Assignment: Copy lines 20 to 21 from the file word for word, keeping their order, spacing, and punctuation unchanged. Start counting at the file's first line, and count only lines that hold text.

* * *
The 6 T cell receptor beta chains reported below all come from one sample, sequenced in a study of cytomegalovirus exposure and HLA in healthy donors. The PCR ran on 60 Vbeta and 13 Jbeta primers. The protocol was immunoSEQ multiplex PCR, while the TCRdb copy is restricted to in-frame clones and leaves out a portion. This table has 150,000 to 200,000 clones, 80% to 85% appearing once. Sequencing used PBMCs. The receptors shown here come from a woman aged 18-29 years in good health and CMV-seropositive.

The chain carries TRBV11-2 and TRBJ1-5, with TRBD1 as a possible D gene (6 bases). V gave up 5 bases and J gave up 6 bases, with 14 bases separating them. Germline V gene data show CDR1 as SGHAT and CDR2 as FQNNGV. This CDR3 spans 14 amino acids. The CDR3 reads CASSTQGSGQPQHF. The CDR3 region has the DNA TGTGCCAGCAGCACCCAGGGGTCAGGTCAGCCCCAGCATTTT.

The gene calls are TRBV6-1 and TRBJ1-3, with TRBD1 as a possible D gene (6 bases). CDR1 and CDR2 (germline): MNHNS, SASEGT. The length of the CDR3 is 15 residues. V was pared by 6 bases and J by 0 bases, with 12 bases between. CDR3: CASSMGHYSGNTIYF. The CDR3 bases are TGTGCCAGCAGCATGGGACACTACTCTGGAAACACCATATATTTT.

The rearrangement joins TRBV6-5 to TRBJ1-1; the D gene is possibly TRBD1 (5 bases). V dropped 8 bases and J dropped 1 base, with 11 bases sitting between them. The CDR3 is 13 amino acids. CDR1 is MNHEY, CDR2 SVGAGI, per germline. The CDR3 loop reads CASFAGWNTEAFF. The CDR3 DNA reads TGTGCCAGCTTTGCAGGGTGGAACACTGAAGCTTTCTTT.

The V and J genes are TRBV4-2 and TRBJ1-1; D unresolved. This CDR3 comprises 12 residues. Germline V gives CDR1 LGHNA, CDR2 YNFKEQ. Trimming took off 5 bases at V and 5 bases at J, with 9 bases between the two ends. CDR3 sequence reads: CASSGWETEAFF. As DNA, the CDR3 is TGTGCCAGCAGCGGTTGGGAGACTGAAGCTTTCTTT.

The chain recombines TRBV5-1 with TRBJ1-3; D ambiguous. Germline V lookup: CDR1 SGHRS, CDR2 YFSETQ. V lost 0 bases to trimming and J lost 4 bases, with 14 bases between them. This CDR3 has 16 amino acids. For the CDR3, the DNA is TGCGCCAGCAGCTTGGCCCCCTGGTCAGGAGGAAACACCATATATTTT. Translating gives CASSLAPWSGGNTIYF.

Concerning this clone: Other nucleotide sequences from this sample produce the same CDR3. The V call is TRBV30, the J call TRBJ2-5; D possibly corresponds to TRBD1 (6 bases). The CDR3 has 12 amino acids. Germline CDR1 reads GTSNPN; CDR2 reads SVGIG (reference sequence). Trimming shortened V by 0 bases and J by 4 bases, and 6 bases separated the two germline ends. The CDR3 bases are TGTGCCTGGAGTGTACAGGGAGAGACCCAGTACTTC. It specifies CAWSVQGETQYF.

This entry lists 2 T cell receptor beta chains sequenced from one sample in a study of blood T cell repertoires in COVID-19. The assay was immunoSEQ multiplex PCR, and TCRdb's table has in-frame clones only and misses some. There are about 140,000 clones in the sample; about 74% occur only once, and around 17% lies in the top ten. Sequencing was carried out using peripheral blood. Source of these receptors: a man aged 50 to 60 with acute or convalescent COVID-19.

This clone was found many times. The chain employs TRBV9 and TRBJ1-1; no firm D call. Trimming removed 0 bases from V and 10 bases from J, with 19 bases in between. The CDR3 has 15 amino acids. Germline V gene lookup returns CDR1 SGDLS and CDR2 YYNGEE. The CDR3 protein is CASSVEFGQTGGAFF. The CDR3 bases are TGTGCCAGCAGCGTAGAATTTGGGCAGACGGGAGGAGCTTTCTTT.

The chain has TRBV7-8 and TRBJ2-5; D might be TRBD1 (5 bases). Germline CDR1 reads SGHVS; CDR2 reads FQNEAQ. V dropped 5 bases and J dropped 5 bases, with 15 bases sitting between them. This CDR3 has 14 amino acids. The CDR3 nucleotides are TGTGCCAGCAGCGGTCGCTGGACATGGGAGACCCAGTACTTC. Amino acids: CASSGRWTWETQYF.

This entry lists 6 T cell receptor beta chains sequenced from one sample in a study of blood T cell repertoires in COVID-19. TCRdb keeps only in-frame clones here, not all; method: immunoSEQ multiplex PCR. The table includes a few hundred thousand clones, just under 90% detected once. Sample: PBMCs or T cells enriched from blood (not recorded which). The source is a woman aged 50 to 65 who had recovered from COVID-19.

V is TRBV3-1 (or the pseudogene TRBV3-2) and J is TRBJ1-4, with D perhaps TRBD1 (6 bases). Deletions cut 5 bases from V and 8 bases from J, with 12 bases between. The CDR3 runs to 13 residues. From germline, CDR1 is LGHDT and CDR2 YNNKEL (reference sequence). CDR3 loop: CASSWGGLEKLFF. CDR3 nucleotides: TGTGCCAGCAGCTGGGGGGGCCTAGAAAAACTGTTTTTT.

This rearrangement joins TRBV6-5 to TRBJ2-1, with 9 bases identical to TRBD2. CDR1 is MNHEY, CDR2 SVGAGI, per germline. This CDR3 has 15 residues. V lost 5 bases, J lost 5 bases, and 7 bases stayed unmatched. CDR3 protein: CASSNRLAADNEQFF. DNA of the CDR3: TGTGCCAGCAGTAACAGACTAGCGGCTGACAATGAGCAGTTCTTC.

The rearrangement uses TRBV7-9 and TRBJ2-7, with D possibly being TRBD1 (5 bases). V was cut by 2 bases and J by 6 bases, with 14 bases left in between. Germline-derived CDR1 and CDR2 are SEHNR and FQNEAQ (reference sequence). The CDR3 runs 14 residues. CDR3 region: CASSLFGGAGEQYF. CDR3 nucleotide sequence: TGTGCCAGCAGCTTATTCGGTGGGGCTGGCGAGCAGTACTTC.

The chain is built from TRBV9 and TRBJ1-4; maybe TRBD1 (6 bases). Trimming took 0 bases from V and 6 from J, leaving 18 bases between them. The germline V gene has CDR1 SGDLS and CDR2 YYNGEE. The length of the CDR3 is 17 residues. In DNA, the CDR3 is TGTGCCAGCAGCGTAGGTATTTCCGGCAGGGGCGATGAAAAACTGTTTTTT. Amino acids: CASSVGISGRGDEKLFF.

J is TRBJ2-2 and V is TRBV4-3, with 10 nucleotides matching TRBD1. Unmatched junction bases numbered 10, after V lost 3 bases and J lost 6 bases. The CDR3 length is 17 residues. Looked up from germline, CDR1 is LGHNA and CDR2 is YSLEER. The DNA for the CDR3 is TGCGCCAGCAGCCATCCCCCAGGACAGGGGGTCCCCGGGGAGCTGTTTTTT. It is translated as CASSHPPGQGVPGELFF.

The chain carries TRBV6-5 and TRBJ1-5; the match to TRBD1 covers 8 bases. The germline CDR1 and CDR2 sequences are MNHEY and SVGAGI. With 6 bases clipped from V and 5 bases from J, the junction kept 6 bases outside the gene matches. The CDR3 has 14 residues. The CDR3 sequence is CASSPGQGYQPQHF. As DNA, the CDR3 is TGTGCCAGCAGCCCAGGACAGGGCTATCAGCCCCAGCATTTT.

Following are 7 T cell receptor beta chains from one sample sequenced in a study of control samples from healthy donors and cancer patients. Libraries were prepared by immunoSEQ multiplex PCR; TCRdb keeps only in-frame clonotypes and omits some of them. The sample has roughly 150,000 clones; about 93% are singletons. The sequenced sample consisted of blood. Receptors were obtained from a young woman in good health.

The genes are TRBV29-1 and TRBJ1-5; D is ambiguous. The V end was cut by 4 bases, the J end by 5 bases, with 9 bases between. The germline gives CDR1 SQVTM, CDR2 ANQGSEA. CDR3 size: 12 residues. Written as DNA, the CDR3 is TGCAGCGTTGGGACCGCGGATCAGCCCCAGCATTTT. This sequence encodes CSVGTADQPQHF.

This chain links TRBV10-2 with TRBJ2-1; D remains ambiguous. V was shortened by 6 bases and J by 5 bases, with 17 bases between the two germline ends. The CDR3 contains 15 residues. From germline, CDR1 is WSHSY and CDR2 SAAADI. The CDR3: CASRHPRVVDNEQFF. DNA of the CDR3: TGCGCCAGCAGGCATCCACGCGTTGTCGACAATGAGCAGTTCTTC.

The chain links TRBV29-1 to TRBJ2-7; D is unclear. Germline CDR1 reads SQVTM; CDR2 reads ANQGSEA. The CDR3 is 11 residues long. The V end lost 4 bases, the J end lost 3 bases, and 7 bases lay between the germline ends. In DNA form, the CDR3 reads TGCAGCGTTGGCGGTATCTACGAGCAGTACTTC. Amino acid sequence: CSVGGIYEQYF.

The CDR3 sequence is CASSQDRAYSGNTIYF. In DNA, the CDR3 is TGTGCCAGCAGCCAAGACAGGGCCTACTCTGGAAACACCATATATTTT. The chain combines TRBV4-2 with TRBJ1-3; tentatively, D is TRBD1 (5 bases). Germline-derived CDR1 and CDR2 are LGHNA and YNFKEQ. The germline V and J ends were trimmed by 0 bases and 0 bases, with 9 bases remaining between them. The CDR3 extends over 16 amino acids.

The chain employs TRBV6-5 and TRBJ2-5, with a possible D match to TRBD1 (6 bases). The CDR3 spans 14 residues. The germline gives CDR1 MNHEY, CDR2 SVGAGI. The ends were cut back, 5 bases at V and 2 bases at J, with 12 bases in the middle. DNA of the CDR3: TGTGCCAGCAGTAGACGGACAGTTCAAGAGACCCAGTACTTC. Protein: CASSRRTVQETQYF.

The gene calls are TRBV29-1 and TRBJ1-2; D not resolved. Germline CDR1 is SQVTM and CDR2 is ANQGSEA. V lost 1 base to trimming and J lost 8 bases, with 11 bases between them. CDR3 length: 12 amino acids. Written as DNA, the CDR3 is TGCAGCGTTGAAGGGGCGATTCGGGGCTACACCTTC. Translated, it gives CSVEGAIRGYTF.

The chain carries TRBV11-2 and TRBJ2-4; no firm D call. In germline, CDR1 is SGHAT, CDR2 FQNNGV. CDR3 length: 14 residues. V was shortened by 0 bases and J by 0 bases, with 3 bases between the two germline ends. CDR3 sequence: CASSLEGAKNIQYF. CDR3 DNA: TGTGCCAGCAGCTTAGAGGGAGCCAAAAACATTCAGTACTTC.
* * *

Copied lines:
This chain links TRBV10-2 with TRBJ2-1; D remains ambiguous. V was shortened by 6 bases and J by 5 bases, with 17 bases between the two germline ends. The CDR3 contains 15 residues. From germline, CDR1 is WSHSY and CDR2 SAAADI. The CDR3: CASRHPRVVDNEQFF. DNA of the CDR3: TGCGCCAGCAGGCATCCACGCGTTGTCGACAATGAGCAGTTCTTC.

The chain links TRBV29-1 to TRBJ2-7; D is unclear. Germline CDR1 reads SQVTM; CDR2 reads ANQGSEA. The CDR3 is 11 residues long. The V end lost 4 bases, the J end lost 3 bases, and 7 bases lay between the germline ends. In DNA form, the CDR3 reads TGCAGCGTTGGCGGTATCTACGAGCAGTACTTC. Amino acid sequence: CSVGGIYEQYF.